Comments for: Last defendant graduates from defunct Bangor drug court

Posted Nov. 24, 2012, at 5:44 p.m.

BANGOR | Todd Robertson is the last of his kind. The 30-year-old restaurant worker is not the last person to be charged with drug trafficking in Penobscot County but he is the final defendant to graduate from its drug court. The Penobscot County Drug Court was shuttered by the …

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  • Anonymous

    Congratulations Todd Robertson. You now have your rights back and your responsibilities back. Cherish and respect them and those of all others.

  • Anonymous

    Congratulations. Don’t take your second chance lightly, make your parents proud.

  • Anonymous

    i too completed the program and i can say it was easy to do good and stay clean in the program because you have a so called “safety net”…the real test is when you are out on your own.

    • Anonymous

      So true. I have had a grandson go through the program, so far so good. I have known quite a few that have gone through only to fail by returning to their old friends and ways.
      Drug court works. It works in that it gives people the tools they need to help them beat their addictions. They themselves have to supply the most important ingredient. They have to learn to love themselves enought to beat back the chemical addictions in their brain. Many have been addicted for so long and from such an early age that they have no idea what normal feels like. Consequently they often don’t recognize it when they reach it.
      There is no guarentees in ‘Drug Court’. It is a tool that can be used or misued.

    • Bill Cat

      Agreed, going through treatment is the easy part — the ready-made safety net and pretty much drug free surroundings. The safety net is out here too, but it takes action to get into it. Meeting makers make it, partner.

      • Anonymous

        You got that right!

  • Anonymous

    It is a terrible shame that the drug court got shut down, and for financial reasons, too. Money spent in substance abuse treatment and rehab has a massive return on investment and the folks at Wellspring do truly amazing work. Hopefully that gap can get filled somehow so that others in the Bangor area will be able to get the treatment that they need.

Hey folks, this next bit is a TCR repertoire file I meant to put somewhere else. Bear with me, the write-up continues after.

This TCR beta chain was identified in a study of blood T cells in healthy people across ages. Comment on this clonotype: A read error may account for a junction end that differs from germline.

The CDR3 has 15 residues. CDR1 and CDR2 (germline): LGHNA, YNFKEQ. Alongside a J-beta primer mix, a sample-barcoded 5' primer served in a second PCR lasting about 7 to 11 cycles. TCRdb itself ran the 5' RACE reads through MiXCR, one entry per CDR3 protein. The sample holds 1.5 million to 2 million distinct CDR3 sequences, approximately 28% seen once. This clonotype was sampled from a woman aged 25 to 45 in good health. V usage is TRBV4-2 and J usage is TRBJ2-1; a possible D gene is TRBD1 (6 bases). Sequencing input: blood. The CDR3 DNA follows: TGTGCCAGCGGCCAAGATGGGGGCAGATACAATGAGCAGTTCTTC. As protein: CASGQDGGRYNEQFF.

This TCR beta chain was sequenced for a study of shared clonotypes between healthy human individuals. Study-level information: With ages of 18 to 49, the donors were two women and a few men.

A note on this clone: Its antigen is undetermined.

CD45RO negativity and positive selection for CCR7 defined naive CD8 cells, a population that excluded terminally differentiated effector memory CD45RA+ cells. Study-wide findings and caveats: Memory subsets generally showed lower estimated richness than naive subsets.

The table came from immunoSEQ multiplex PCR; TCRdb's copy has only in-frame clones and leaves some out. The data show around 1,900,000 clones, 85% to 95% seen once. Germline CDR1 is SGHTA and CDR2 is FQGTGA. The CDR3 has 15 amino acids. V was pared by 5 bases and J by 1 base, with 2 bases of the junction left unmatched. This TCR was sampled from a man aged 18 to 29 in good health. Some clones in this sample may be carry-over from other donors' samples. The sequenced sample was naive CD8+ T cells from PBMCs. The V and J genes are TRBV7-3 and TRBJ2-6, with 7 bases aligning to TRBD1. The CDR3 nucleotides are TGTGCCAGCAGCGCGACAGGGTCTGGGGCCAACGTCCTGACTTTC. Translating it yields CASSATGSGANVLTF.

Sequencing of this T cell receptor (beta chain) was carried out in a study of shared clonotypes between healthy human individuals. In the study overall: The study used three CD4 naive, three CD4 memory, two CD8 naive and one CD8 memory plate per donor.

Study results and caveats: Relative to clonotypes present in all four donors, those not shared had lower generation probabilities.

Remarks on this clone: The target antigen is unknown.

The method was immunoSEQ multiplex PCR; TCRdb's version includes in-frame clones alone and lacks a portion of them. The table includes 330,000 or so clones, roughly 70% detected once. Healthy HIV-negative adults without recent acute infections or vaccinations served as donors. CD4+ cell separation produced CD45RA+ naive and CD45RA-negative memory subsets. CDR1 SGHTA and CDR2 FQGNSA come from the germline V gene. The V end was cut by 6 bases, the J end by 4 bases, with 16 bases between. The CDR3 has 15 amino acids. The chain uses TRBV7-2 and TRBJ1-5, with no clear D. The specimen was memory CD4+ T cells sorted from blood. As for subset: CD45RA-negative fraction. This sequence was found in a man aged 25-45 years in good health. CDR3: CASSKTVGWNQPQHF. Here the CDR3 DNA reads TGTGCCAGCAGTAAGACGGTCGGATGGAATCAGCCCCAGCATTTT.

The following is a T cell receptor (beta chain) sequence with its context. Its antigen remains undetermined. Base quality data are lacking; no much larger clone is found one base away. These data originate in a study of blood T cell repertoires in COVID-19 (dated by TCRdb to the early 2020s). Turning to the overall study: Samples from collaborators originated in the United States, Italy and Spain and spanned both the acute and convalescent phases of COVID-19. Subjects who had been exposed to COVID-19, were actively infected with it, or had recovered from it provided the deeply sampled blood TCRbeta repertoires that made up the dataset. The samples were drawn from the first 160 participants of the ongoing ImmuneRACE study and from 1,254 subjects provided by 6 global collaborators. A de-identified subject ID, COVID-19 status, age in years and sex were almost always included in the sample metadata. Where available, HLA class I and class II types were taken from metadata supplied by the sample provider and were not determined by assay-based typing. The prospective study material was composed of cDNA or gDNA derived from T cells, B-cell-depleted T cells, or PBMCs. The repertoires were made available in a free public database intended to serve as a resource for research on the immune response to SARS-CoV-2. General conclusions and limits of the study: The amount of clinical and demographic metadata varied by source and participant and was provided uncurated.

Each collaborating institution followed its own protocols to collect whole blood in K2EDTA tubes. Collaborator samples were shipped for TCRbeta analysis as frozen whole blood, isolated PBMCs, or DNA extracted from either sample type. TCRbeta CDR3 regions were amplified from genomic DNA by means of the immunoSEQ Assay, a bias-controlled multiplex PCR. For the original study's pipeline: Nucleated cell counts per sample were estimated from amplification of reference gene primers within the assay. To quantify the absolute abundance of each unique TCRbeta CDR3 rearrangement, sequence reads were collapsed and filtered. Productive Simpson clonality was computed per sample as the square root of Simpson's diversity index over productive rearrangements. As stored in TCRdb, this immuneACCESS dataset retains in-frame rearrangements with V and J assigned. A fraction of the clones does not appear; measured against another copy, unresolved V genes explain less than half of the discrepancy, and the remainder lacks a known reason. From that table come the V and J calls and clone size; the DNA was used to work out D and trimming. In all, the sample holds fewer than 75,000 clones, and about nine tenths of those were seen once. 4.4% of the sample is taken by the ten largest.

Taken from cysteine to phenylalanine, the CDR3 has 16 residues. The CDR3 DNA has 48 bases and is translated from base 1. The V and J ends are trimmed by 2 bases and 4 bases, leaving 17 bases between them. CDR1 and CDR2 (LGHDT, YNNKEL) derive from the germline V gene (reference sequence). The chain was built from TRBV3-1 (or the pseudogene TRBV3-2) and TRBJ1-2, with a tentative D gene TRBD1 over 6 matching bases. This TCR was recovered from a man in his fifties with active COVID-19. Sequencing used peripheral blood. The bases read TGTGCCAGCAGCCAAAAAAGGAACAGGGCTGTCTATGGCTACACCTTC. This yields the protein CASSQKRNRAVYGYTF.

• Bill Cat

    ” Co-occurring Disorders Court” How does a judge even order that with a straight face? Sounds like the last time I went to Wendys, got the wrong food and the manager nearly had a breakdown over it. AAARRRGGGHHH!!!

    Great to hear that Todd got the idea, though. He seems to be talking the right talk and serious about his recovery. It works if ya work it.

  • Anonymous

    I wish all who have been affected by addiction success and hope this program returns.One of my good friends in school died from bad choices and left behind a two year old as well as many people who loved him..How that can happen,I just don’t know,but life is not even.

  • Conley Raye

    Maybe some past grads can step up an help these offenders outside of the formal court proceedings. People helping people,

  • Anonymous

    “Graduates”. As if being sober is an achievement that requires scholarly effort.

    • Bill Cat

      Takes more effort than you’ll ever understand, apparently, regardless of the title.

    • Anonymous

      It takes great effort. Maybe you have to live it to truly understand. Getting clean and sober takes a huge amount of work few “earth people” know about.

  • Anonymous

    It is unconscionable that this program has been eliminated from budgeting. Do those responsible for funding think that we have less of a drug problem now as compared to a few years ago? Look at any of the court reports and you will see that generally speaking, over 50% of those charged are facing some type of drug related offenses. We need more preventative measures and more programs to help those who are already addicted.

    When will people wake up and realize that addiction to opiates is a disease. I say this because one person could take opiates for a month and not have any withdrawal while another person could take opiates for three days and have terrible withdrawal. It’s the withdrawal that causes the problem. Because it is such an awful experience people do not want to go through it and they will do anything to avoid it, such as stealing, robbing pharmacies, etc.

    You may be susceptible to addiction and not even know it. If you are ever prescribed opiates, you will find out real quick when your prescription runs out. I wouldn’t wish it upon anybody, having gone through it myself but if more people understood the hell that addicts go through during withdrawal we would see a lot more compassion from the public.

  • Addiction is not a disease. Anyone who suggests otherwise is an enabler.

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